Subject(s)
COVID-19/epidemiology , Internship and Residency , Pandemics , Public Health Administration , Public Health/education , SARS-CoV-2 , Asymptomatic Infections , COVID-19/diagnosis , COVID-19/prevention & control , COVID-19/therapy , COVID-19 Testing , Case Management/organization & administration , Emergency Medical Services/organization & administration , Emergency Medical Services/supply & distribution , Health Personnel , Health Services Needs and Demand , Humans , Infectious Disease Transmission, Professional-to-Patient/prevention & control , Italy , Mass Screening , Outpatient Clinics, Hospital/organization & administration , Population Surveillance , Preoperative Care , Quarantine , Role , Self-Assessment , Software Design , Tertiary Care Centers/organization & administration , Workforce
15.
Arq. neuropsiquiatr ; 78(7): 430-439, July 2020. tab
Article in English | WHO COVID, LILACS (Americas) | ID: covidwho-1076298

ABSTRACT

ABSTRACT Background: The novel coronavirus disease 2019 (COVID-19) pandemic poses a potential threat to patients with autoimmune disorders, including multiple sclerosis (MS) and neuromyelitis optica spectrum disorder (NMOSD). Such patients are usually treated with immunomodulatory or immunosuppressive agents, which may tamper with the organism's normal response to infections. Currently, no consensus has been reached on how to manage MS and NMOSD patients during the pandemic. Objective: To discuss strategies to manage those patients. Methods: We focus on how to 1) reduce COVID-19 infection risk, such as social distancing, telemedicine, and wider interval between laboratory testing/imaging; 2) manage relapses, such as avoiding treatment of mild relapse and using oral steroids; 3) manage disease-modifying therapies, such as preference for drugs associated with lower infection risk (interferons, glatiramer, teriflunomide, and natalizumab) and extended-interval dosing of natalizumab, when safe; 4) individualize the chosen MS induction-therapy (anti-CD20 monoclonal antibodies, alemtuzumab, and cladribine); 5) manage NMOSD preventive therapies, including initial therapy selection and current treatment maintenance; 6) manage MS/NMOSD patients infected with COVID-19. Conclusions: In the future, real-world case series of MS/NMOSD patients infected with COVID-19 will help us define the best management strategies. For the time being, we rely on expert experience and guidance.


RESUMO Introdução: A mais recente pandemia causada pelo coronavírus SARS-CoV-2 (COVID-19, do inglês coronavirus disease 2019) representa uma ameaça potencial para pacientes com doenças autoimunes, incluindo esclerose múltipla (EM) e transtorno do espectro de neuromielite óptica (NMOSD, do inglês neuromyelitis optica spectrum disorders). Esses pacientes são geralmente tratados com medicamentos imunomoduladores ou imunossupressores que podem alterar a resposta normal do organismo a infecções. Até o momento, não há consenso sobre como o manejo dos pacientes com EM e NMOSD deve ser realizado durante a pandemia. Objetivo: Discutir estratégias para manejar esses pacientes. Métodos: Focamos em como 1) reduzir o risco de infecção por COVID-19, como distanciamento social, telemedicina e exames laboratoriais e de imagem em intervalos mais amplos; 2) manejo de surtos, incluindo evitar tratamento de surto leve e uso de corticoide oral; 3) gerenciar terapias modificadoras de doença, como a preferência por medicamentos associados a menor risco de infecção (interferons, glatirâmer, teriflunomida e natalizumabe) e infusão em intervalo estendido de natalizumabe, quando seguro; 4) individualizar a escolha da terapia de indução para EM (anticorpos monoclonais anti-CD20, alentuzumabe e cladribina); 5) manejar terapias preventivas de NMOSD, incluindo seleção inicial de terapia e manutenção do tratamento atual; 6) manejar pacientes com EM/NMOSD que foram infectados por COVID-19. Conclusão: No futuro, séries de casos de pacientes com MS/NMOSD infectados com COVID-19 nos ajudará a definir as melhores estratégias de manejo. Por enquanto, contamos com a experiência e orientação especializadas.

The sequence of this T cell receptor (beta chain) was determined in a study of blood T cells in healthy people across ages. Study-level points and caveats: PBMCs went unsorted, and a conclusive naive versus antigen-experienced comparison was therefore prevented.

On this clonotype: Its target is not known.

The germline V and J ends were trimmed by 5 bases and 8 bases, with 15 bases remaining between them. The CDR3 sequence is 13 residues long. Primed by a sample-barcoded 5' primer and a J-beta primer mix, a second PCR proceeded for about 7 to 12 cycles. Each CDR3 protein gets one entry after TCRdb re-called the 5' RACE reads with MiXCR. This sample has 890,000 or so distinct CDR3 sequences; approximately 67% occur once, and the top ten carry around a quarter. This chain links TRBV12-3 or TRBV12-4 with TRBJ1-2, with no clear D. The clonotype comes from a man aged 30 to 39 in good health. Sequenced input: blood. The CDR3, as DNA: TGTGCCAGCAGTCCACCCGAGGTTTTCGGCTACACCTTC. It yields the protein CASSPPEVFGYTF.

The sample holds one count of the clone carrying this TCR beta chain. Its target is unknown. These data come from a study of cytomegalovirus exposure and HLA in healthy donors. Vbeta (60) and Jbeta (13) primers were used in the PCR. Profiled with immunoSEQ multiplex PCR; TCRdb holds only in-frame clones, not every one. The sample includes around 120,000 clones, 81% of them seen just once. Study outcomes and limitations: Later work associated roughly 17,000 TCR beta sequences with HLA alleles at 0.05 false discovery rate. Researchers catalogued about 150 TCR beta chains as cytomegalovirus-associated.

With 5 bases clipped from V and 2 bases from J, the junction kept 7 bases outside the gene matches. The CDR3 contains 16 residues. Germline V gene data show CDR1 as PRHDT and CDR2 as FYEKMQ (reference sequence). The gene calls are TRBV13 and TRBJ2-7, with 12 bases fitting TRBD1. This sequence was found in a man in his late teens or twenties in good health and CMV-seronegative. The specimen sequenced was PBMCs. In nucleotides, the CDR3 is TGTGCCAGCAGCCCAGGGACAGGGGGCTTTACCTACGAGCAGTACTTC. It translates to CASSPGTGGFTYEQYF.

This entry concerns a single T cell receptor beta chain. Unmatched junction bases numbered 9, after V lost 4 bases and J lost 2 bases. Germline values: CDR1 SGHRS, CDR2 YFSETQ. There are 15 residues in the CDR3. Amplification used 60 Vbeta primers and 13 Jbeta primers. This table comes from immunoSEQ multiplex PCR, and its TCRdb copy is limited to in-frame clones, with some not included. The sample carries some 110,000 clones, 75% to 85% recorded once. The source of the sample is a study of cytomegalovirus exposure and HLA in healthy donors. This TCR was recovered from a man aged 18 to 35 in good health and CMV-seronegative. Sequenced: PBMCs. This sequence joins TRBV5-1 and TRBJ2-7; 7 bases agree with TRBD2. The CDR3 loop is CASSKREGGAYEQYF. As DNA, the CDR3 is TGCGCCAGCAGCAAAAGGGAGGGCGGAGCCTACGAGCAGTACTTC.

Subject(s)
Humans , Pneumonia, Viral/prevention & control , Neuromyelitis Optica/drug therapy , Coronavirus Infections/prevention & control , Coronavirus , Immunosuppressive Agents/therapeutic use , Multiple Sclerosis/drug therapy , Pneumonia, Viral/epidemiology , China/epidemiology , Risk , Neuromyelitis Optica/diagnosis , Telemedicine , Infectious Disease Transmission, Professional-to-Patient/prevention & control , Infectious Disease Transmission, Patient-to-Professional/prevention & control , Coronavirus Infections , Coronavirus Infections/epidemiology , Disease Susceptibility , Pandemics , Betacoronavirus , Immunologic Factors/therapeutic use , Multiple Sclerosis/diagnosis
17.
J Surg Res ; 264: 30-36, 2021 08.